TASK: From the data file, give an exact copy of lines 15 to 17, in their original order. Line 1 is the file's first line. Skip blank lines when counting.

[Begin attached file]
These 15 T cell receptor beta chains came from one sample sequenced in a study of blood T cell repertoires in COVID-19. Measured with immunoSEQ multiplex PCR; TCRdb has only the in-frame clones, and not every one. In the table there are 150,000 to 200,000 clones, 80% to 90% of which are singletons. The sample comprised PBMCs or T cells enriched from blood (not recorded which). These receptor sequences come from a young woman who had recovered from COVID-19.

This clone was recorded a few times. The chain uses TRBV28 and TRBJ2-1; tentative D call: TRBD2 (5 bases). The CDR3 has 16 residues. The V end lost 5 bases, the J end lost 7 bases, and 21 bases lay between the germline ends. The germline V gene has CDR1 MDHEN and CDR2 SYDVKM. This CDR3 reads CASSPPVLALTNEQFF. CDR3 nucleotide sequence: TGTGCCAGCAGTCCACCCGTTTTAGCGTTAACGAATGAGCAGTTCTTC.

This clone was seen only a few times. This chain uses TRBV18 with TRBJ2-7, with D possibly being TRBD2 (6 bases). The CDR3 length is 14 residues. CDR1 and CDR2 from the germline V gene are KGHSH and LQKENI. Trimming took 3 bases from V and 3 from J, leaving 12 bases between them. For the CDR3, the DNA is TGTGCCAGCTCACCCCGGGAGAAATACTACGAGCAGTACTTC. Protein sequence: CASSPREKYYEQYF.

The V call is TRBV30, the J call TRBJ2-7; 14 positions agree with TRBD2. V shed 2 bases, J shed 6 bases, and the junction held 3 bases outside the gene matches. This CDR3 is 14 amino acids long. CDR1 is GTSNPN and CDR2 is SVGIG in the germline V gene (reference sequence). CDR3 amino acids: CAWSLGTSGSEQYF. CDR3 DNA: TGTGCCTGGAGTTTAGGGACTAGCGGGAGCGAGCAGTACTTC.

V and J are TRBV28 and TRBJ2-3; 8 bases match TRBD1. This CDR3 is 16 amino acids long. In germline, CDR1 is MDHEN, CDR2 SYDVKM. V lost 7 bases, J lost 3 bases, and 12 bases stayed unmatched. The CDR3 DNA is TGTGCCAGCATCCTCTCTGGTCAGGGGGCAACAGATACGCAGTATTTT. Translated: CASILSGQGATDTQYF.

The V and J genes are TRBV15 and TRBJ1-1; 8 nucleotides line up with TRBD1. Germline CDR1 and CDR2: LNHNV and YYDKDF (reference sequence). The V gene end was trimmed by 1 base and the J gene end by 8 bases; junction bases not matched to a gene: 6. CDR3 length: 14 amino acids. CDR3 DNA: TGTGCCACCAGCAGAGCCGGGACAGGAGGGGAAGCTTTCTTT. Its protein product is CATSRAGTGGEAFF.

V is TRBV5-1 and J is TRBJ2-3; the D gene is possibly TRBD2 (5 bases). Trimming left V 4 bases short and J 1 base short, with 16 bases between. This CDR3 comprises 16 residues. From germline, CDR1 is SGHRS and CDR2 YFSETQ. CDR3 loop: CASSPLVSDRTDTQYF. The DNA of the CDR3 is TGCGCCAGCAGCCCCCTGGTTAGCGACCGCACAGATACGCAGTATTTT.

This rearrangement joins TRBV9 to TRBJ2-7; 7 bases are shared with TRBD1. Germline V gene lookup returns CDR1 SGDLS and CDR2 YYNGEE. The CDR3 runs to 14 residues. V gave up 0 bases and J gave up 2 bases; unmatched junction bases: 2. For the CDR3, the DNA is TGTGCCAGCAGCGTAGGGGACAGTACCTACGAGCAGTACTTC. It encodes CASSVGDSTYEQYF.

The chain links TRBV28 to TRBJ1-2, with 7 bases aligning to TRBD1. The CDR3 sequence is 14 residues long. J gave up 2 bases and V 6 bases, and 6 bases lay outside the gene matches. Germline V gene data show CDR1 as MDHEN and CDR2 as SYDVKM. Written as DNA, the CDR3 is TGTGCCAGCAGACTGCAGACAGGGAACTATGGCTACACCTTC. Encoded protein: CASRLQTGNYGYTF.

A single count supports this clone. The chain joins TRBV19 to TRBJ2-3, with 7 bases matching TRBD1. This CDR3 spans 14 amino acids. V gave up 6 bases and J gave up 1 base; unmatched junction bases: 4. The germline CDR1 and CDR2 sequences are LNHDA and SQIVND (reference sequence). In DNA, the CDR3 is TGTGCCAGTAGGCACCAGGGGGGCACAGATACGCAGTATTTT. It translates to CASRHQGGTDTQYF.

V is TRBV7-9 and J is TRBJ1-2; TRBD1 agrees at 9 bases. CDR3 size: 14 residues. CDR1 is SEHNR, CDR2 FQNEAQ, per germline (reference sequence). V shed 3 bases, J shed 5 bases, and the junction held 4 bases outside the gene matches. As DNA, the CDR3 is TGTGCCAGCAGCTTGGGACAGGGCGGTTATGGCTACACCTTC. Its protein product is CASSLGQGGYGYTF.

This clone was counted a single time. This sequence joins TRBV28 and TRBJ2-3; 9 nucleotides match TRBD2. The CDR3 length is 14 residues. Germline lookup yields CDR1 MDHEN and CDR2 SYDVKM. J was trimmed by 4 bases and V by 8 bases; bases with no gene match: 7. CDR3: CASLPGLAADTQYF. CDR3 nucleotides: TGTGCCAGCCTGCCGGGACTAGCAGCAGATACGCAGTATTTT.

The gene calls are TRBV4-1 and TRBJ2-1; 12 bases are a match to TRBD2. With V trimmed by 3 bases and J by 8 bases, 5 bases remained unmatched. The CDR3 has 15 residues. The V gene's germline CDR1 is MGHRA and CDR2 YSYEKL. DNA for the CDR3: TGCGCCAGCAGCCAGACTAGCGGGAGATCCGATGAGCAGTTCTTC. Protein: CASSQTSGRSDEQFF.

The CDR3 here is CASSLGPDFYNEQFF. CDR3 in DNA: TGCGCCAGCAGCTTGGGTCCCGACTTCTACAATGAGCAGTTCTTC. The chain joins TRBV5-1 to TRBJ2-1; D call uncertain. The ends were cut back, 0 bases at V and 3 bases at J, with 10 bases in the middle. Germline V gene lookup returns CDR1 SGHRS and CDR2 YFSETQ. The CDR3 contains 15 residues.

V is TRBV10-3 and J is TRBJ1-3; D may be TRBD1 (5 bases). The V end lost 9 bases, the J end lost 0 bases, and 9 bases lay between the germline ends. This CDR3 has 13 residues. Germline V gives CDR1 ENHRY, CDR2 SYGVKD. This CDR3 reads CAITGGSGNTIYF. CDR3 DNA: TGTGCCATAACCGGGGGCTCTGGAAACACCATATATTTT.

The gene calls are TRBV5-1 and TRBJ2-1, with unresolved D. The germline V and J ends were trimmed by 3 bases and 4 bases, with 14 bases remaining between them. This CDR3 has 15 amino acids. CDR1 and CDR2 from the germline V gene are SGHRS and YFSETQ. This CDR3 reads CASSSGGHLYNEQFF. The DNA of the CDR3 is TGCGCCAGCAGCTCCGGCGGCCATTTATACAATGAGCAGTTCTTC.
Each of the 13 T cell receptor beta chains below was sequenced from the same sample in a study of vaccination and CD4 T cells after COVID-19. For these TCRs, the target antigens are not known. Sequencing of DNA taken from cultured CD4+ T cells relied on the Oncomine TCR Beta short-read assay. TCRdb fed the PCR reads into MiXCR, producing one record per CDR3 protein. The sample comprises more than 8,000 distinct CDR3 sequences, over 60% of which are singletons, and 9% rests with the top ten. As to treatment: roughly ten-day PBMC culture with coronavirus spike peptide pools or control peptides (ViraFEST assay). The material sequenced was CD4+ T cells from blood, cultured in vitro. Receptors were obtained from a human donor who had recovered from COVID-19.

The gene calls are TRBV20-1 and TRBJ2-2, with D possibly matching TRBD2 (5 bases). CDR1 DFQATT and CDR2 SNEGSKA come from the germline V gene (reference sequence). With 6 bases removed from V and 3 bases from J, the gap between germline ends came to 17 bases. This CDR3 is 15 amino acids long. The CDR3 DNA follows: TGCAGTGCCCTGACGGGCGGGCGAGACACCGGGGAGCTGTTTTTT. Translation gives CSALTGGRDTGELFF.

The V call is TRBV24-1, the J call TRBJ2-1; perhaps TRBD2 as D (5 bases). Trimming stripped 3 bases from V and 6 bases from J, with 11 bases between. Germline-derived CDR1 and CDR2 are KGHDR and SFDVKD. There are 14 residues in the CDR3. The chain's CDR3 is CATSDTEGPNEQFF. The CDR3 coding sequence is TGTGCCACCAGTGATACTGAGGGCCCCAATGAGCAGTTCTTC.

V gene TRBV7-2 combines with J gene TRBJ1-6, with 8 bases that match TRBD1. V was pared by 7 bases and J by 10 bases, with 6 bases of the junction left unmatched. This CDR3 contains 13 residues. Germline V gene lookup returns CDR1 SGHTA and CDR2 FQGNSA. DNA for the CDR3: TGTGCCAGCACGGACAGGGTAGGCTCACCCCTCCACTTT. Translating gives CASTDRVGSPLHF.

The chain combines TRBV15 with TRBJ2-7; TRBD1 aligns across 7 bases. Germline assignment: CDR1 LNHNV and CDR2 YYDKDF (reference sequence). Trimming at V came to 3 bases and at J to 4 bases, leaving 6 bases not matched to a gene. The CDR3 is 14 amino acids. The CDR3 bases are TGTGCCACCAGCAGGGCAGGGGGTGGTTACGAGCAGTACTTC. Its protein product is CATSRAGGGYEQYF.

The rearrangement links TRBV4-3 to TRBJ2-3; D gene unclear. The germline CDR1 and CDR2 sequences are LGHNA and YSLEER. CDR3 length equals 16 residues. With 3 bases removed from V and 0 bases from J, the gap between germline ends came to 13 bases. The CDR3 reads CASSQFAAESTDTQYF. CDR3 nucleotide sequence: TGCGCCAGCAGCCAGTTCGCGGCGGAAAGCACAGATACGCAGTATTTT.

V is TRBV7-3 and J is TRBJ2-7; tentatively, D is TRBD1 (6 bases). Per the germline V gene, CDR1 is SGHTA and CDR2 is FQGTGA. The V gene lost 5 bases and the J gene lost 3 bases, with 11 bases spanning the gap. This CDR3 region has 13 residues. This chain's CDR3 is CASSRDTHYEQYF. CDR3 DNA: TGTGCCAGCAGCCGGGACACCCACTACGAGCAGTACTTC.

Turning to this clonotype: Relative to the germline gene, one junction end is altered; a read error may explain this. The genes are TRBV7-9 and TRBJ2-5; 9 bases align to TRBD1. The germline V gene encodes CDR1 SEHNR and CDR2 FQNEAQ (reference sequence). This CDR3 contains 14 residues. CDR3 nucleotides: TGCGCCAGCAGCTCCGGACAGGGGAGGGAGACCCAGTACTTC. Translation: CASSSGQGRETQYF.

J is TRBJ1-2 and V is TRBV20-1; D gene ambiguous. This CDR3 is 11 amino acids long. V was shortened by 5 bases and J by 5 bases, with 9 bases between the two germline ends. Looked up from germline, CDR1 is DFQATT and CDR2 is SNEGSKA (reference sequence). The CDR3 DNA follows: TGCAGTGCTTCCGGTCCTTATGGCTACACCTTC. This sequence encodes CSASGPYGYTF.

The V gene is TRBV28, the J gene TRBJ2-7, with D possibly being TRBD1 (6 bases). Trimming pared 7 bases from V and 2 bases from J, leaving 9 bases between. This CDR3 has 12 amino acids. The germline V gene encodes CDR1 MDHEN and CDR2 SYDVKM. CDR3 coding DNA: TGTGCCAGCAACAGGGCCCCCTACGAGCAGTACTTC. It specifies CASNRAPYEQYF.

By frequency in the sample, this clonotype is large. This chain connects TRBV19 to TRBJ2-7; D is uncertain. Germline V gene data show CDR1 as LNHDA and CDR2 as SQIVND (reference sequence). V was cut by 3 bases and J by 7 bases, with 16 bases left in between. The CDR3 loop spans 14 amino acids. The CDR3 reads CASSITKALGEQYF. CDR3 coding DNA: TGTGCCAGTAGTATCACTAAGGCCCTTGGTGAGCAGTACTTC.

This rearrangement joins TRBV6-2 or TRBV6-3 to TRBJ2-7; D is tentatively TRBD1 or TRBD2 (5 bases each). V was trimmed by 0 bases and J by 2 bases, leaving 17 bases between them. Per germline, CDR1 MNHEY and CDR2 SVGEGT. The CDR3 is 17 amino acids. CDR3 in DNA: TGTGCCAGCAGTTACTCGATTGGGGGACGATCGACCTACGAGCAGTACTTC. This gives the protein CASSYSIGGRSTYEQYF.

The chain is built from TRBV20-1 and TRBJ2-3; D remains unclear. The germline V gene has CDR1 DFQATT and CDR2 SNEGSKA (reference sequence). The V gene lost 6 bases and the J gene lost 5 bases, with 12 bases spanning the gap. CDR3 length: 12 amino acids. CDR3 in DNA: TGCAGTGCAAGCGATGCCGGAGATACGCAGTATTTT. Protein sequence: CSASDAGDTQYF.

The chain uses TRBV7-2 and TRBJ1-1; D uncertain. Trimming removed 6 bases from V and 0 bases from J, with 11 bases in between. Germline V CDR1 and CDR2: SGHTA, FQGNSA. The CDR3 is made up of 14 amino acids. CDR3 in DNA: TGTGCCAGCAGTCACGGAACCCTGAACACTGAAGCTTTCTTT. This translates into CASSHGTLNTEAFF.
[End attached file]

V is TRBV10-3 and J is TRBJ1-3; D may be TRBD1 (5 bases). The V end lost 9 bases, the J end lost 0 bases, and 9 bases lay between the germline ends. This CDR3 has 13 residues. Germline V gives CDR1 ENHRY, CDR2 SYGVKD. This CDR3 reads CAITGGSGNTIYF. CDR3 DNA: TGTGCCATAACCGGGGGCTCTGGAAACACCATATATTTT.

The gene calls are TRBV5-1 and TRBJ2-1, with unresolved D. The germline V and J ends were trimmed by 3 bases and 4 bases, with 14 bases remaining between them. This CDR3 has 15 amino acids. CDR1 and CDR2 from the germline V gene are SGHRS and YFSETQ. This CDR3 reads CASSSGGHLYNEQFF. The DNA of the CDR3 is TGCGCCAGCAGCTCCGGCGGCCATTTATACAATGAGCAGTTCTTC.
Each of the 13 T cell receptor beta chains below was sequenced from the same sample in a study of vaccination and CD4 T cells after COVID-19. For these TCRs, the target antigens are not known. Sequencing of DNA taken from cultured CD4+ T cells relied on the Oncomine TCR Beta short-read assay. TCRdb fed the PCR reads into MiXCR, producing one record per CDR3 protein. The sample comprises more than 8,000 distinct CDR3 sequences, over 60% of which are singletons, and 9% rests with the top ten. As to treatment: roughly ten-day PBMC culture with coronavirus spike peptide pools or control peptides (ViraFEST assay). The material sequenced was CD4+ T cells from blood, cultured in vitro. Receptors were obtained from a human donor who had recovered from COVID-19.